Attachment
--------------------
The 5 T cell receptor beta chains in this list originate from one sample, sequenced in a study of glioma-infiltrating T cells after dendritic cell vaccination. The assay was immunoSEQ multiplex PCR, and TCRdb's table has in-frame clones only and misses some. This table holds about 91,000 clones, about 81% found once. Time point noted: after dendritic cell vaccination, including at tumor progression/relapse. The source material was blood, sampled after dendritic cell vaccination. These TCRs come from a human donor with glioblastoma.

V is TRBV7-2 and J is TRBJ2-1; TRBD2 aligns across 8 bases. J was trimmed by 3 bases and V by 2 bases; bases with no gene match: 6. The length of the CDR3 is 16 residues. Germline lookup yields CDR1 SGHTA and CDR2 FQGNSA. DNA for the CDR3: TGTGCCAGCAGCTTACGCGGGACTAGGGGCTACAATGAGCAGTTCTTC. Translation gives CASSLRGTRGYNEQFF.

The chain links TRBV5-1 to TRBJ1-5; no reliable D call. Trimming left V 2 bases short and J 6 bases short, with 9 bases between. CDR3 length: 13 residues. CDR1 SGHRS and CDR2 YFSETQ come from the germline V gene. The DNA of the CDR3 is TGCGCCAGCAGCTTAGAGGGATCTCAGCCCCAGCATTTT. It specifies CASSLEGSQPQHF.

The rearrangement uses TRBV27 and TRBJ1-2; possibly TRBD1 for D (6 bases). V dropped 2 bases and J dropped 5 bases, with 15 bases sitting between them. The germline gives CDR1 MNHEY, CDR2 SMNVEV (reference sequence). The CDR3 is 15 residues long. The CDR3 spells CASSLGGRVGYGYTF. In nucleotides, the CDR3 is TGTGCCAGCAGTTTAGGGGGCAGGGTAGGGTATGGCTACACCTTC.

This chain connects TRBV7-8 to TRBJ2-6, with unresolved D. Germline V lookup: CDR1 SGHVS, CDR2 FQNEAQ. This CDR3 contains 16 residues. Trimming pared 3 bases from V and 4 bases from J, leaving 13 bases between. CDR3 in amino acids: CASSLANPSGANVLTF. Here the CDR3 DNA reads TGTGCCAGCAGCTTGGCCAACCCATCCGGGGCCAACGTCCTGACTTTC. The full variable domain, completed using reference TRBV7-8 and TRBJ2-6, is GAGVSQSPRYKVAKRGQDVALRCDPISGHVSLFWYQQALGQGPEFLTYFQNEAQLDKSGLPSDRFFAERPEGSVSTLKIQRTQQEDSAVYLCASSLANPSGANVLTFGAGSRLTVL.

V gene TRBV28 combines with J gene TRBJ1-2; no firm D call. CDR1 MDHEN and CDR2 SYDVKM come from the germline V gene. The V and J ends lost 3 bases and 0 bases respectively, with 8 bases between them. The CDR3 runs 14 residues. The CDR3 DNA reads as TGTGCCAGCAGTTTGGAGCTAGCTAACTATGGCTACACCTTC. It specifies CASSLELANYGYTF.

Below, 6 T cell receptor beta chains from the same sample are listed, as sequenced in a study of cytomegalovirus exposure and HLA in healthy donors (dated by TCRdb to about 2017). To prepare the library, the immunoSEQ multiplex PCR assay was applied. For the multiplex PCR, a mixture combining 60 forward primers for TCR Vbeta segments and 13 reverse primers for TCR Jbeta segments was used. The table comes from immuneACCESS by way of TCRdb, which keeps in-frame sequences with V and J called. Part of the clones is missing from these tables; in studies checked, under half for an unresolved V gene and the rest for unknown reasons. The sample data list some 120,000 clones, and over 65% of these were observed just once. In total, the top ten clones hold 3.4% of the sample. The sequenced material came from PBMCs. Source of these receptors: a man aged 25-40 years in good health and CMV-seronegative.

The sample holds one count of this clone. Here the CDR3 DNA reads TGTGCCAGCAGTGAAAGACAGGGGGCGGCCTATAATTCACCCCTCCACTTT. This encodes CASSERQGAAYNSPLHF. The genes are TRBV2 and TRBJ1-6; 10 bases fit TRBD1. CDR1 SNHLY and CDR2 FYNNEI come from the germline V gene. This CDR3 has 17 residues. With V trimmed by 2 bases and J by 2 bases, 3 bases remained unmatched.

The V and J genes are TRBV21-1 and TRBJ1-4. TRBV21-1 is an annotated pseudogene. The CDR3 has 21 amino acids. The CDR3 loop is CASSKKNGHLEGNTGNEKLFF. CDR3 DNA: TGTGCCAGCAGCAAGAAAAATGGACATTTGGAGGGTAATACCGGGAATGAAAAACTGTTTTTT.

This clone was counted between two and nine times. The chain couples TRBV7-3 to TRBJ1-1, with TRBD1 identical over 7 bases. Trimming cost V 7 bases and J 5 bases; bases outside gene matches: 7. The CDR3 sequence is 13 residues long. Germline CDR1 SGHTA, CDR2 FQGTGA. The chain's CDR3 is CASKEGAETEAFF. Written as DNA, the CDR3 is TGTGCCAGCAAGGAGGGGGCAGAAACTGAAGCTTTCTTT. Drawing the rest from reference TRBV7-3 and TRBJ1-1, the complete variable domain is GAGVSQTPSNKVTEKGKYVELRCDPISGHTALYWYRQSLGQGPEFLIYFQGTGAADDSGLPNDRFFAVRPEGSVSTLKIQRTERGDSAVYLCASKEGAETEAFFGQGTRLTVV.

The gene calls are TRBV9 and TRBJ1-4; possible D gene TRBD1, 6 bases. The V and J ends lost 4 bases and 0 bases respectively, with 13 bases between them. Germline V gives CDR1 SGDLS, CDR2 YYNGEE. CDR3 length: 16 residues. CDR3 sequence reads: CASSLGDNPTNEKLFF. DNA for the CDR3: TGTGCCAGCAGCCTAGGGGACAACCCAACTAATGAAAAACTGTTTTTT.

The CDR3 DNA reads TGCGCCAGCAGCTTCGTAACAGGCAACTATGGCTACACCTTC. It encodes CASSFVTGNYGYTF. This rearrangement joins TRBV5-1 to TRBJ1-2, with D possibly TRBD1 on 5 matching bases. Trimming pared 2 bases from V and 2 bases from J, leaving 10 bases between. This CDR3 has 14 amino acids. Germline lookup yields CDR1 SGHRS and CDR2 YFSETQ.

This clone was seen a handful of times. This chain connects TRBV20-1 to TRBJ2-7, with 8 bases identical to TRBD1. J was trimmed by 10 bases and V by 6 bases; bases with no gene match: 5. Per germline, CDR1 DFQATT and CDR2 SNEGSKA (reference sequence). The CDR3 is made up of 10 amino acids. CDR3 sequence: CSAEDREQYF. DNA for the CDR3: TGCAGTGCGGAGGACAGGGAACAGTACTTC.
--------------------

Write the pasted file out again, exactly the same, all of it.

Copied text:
The 5 T cell receptor beta chains in this list originate from one sample, sequenced in a study of glioma-infiltrating T cells after dendritic cell vaccination. The assay was immunoSEQ multiplex PCR, and TCRdb's table has in-frame clones only and misses some. This table holds about 91,000 clones, about 81% found once. Time point noted: after dendritic cell vaccination, including at tumor progression/relapse. The source material was blood, sampled after dendritic cell vaccination. These TCRs come from a human donor with glioblastoma.

V is TRBV7-2 and J is TRBJ2-1; TRBD2 aligns across 8 bases. J was trimmed by 3 bases and V by 2 bases; bases with no gene match: 6. The length of the CDR3 is 16 residues. Germline lookup yields CDR1 SGHTA and CDR2 FQGNSA. DNA for the CDR3: TGTGCCAGCAGCTTACGCGGGACTAGGGGCTACAATGAGCAGTTCTTC. Translation gives CASSLRGTRGYNEQFF.

The chain links TRBV5-1 to TRBJ1-5; no reliable D call. Trimming left V 2 bases short and J 6 bases short, with 9 bases between. CDR3 length: 13 residues. CDR1 SGHRS and CDR2 YFSETQ come from the germline V gene. The DNA of the CDR3 is TGCGCCAGCAGCTTAGAGGGATCTCAGCCCCAGCATTTT. It specifies CASSLEGSQPQHF.

The rearrangement uses TRBV27 and TRBJ1-2; possibly TRBD1 for D (6 bases). V dropped 2 bases and J dropped 5 bases, with 15 bases sitting between them. The germline gives CDR1 MNHEY, CDR2 SMNVEV (reference sequence). The CDR3 is 15 residues long. The CDR3 spells CASSLGGRVGYGYTF. In nucleotides, the CDR3 is TGTGCCAGCAGTTTAGGGGGCAGGGTAGGGTATGGCTACACCTTC.

This chain connects TRBV7-8 to TRBJ2-6, with unresolved D. Germline V lookup: CDR1 SGHVS, CDR2 FQNEAQ. This CDR3 contains 16 residues. Trimming pared 3 bases from V and 4 bases from J, leaving 13 bases between. CDR3 in amino acids: CASSLANPSGANVLTF. Here the CDR3 DNA reads TGTGCCAGCAGCTTGGCCAACCCATCCGGGGCCAACGTCCTGACTTTC. The full variable domain, completed using reference TRBV7-8 and TRBJ2-6, is GAGVSQSPRYKVAKRGQDVALRCDPISGHVSLFWYQQALGQGPEFLTYFQNEAQLDKSGLPSDRFFAERPEGSVSTLKIQRTQQEDSAVYLCASSLANPSGANVLTFGAGSRLTVL.

V gene TRBV28 combines with J gene TRBJ1-2; no firm D call. CDR1 MDHEN and CDR2 SYDVKM come from the germline V gene. The V and J ends lost 3 bases and 0 bases respectively, with 8 bases between them. The CDR3 runs 14 residues. The CDR3 DNA reads as TGTGCCAGCAGTTTGGAGCTAGCTAACTATGGCTACACCTTC. It specifies CASSLELANYGYTF.

Below, 6 T cell receptor beta chains from the same sample are listed, as sequenced in a study of cytomegalovirus exposure and HLA in healthy donors (dated by TCRdb to about 2017). To prepare the library, the immunoSEQ multiplex PCR assay was applied. For the multiplex PCR, a mixture combining 60 forward primers for TCR Vbeta segments and 13 reverse primers for TCR Jbeta segments was used. The table comes from immuneACCESS by way of TCRdb, which keeps in-frame sequences with V and J called. Part of the clones is missing from these tables; in studies checked, under half for an unresolved V gene and the rest for unknown reasons. The sample data list some 120,000 clones, and over 65% of these were observed just once. In total, the top ten clones hold 3.4% of the sample. The sequenced material came from PBMCs. Source of these receptors: a man aged 25-40 years in good health and CMV-seronegative.

The sample holds one count of this clone. Here the CDR3 DNA reads TGTGCCAGCAGTGAAAGACAGGGGGCGGCCTATAATTCACCCCTCCACTTT. This encodes CASSERQGAAYNSPLHF. The genes are TRBV2 and TRBJ1-6; 10 bases fit TRBD1. CDR1 SNHLY and CDR2 FYNNEI come from the germline V gene. This CDR3 has 17 residues. With V trimmed by 2 bases and J by 2 bases, 3 bases remained unmatched.

The V and J genes are TRBV21-1 and TRBJ1-4. TRBV21-1 is an annotated pseudogene. The CDR3 has 21 amino acids. The CDR3 loop is CASSKKNGHLEGNTGNEKLFF. CDR3 DNA: TGTGCCAGCAGCAAGAAAAATGGACATTTGGAGGGTAATACCGGGAATGAAAAACTGTTTTTT.

This clone was counted between two and nine times. The chain couples TRBV7-3 to TRBJ1-1, with TRBD1 identical over 7 bases. Trimming cost V 7 bases and J 5 bases; bases outside gene matches: 7. The CDR3 sequence is 13 residues long. Germline CDR1 SGHTA, CDR2 FQGTGA. The chain's CDR3 is CASKEGAETEAFF. Written as DNA, the CDR3 is TGTGCCAGCAAGGAGGGGGCAGAAACTGAAGCTTTCTTT. Drawing the rest from reference TRBV7-3 and TRBJ1-1, the complete variable domain is GAGVSQTPSNKVTEKGKYVELRCDPISGHTALYWYRQSLGQGPEFLIYFQGTGAADDSGLPNDRFFAVRPEGSVSTLKIQRTERGDSAVYLCASKEGAETEAFFGQGTRLTVV.

The gene calls are TRBV9 and TRBJ1-4; possible D gene TRBD1, 6 bases. The V and J ends lost 4 bases and 0 bases respectively, with 13 bases between them. Germline V gives CDR1 SGDLS, CDR2 YYNGEE. CDR3 length: 16 residues. CDR3 sequence reads: CASSLGDNPTNEKLFF. DNA for the CDR3: TGTGCCAGCAGCCTAGGGGACAACCCAACTAATGAAAAACTGTTTTTT.

The CDR3 DNA reads TGCGCCAGCAGCTTCGTAACAGGCAACTATGGCTACACCTTC. It encodes CASSFVTGNYGYTF. This rearrangement joins TRBV5-1 to TRBJ1-2, with D possibly TRBD1 on 5 matching bases. Trimming pared 2 bases from V and 2 bases from J, leaving 10 bases between. This CDR3 has 14 amino acids. Germline lookup yields CDR1 SGHRS and CDR2 YFSETQ.

This clone was seen a handful of times. This chain connects TRBV20-1 to TRBJ2-7, with 8 bases identical to TRBD1. J was trimmed by 10 bases and V by 6 bases; bases with no gene match: 5. Per germline, CDR1 DFQATT and CDR2 SNEGSKA (reference sequence). The CDR3 is made up of 10 amino acids. CDR3 sequence: CSAEDREQYF. DNA for the CDR3: TGCAGTGCGGAGGACAGGGAACAGTACTTC.